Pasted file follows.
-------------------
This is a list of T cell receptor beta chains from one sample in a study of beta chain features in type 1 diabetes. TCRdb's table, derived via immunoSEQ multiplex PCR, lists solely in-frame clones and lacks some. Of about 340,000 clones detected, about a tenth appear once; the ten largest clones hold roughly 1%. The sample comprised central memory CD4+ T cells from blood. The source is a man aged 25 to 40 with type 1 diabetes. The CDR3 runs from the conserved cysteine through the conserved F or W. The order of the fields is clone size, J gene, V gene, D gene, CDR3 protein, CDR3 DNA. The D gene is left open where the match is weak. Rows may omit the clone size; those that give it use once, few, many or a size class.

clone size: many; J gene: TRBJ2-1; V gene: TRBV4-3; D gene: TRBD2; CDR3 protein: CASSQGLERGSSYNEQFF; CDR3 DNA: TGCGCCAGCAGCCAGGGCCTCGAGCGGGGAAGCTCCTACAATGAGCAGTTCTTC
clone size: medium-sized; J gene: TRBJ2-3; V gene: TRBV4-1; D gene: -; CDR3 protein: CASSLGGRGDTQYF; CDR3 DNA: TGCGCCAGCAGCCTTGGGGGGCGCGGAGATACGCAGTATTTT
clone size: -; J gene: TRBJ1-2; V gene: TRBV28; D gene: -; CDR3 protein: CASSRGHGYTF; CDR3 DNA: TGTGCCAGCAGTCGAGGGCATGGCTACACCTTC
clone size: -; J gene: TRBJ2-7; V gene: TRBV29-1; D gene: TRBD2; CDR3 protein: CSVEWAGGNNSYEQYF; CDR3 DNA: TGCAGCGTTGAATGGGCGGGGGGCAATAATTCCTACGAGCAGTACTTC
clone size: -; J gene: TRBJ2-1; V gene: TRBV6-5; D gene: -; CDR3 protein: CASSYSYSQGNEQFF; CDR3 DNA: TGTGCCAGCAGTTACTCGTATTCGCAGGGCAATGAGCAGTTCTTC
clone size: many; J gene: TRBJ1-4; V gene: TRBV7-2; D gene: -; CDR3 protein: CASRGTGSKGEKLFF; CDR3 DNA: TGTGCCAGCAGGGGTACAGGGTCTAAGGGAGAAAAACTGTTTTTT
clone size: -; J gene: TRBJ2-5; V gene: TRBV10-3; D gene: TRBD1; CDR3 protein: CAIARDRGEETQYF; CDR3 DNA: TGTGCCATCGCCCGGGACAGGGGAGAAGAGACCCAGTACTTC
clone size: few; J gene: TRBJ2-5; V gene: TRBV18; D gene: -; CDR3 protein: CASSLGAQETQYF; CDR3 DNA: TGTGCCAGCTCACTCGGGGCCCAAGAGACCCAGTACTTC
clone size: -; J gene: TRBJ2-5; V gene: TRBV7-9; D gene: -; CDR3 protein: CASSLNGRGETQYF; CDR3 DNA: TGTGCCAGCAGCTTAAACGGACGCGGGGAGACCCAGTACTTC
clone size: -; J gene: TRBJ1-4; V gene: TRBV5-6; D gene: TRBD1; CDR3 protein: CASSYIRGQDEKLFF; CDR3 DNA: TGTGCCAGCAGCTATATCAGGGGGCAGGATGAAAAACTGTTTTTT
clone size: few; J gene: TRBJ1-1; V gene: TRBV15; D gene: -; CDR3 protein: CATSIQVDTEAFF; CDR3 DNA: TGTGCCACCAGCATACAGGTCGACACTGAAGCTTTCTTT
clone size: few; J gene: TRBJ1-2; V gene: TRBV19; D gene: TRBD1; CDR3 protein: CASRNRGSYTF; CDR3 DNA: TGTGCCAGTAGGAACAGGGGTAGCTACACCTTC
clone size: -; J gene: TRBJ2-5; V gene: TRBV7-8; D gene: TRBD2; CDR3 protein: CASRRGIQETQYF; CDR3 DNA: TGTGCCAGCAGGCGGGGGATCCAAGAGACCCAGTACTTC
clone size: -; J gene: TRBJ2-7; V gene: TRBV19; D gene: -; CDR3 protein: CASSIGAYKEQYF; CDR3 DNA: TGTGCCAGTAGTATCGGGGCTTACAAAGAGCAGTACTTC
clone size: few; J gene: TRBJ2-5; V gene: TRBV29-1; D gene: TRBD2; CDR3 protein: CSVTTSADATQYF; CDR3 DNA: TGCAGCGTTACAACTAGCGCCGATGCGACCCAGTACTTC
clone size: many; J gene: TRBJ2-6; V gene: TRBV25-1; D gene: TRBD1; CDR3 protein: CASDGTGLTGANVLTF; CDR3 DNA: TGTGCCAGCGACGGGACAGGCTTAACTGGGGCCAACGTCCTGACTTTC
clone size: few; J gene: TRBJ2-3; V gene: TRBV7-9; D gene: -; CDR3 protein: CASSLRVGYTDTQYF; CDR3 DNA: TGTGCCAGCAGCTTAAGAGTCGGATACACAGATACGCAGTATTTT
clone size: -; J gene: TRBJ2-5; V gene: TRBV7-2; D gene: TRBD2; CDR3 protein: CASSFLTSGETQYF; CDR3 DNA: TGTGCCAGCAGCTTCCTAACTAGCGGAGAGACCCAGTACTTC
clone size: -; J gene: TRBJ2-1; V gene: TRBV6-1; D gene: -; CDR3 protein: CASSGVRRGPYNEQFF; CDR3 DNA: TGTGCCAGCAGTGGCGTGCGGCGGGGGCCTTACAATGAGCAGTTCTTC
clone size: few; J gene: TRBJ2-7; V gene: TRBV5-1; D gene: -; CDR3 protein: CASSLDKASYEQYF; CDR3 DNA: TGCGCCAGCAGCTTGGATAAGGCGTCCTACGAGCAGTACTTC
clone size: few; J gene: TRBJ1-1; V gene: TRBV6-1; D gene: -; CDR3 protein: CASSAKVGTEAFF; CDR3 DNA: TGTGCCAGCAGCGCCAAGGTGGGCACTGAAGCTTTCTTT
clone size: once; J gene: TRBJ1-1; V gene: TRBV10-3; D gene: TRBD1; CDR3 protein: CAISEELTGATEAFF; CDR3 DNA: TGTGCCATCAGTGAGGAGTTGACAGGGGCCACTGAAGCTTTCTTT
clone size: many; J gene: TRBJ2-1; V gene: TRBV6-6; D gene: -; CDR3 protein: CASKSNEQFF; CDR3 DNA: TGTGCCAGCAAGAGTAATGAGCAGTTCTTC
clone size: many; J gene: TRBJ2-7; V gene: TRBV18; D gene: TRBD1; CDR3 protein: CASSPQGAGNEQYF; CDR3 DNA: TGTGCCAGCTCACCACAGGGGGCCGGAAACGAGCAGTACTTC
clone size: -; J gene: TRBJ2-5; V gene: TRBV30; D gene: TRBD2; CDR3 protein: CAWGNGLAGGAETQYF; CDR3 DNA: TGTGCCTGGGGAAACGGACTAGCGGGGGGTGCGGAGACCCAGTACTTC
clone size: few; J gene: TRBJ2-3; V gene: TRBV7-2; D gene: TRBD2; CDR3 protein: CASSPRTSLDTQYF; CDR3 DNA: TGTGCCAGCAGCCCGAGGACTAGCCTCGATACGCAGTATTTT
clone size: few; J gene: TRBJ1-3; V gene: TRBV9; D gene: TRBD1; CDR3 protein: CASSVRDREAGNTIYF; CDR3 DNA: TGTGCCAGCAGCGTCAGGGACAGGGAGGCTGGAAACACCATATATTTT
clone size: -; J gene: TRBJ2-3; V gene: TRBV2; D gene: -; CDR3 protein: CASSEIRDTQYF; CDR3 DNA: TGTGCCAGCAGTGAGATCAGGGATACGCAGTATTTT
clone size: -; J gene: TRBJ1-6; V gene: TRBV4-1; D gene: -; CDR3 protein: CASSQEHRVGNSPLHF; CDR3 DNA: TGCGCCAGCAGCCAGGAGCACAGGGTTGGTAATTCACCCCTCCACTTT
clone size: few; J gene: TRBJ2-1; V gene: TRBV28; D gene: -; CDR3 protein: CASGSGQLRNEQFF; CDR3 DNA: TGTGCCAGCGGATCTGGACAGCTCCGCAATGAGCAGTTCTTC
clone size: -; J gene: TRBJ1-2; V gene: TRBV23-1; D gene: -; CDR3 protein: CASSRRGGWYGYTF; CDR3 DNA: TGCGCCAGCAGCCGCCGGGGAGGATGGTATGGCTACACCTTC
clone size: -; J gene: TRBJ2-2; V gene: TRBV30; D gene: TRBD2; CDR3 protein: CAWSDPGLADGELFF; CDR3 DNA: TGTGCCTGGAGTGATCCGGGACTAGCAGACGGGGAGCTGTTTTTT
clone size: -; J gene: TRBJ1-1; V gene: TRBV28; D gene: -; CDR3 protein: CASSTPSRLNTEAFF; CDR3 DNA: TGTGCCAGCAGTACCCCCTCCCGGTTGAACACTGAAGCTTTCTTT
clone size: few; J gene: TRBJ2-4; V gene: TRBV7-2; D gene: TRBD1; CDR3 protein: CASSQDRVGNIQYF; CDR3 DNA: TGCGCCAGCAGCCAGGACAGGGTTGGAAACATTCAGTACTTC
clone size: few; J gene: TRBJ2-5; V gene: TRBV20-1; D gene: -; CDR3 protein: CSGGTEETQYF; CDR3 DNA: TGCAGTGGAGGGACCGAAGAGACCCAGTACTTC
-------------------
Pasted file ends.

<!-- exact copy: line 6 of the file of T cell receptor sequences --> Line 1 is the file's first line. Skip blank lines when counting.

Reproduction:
clone size: -; J gene: TRBJ2-1; V gene: TRBV6-5; D gene: -; CDR3 protein: CASSYSYSQGNEQFF; CDR3 DNA: TGTGCCAGCAGTTACTCGTATTCGCAGGGCAATGAGCAGTTCTTC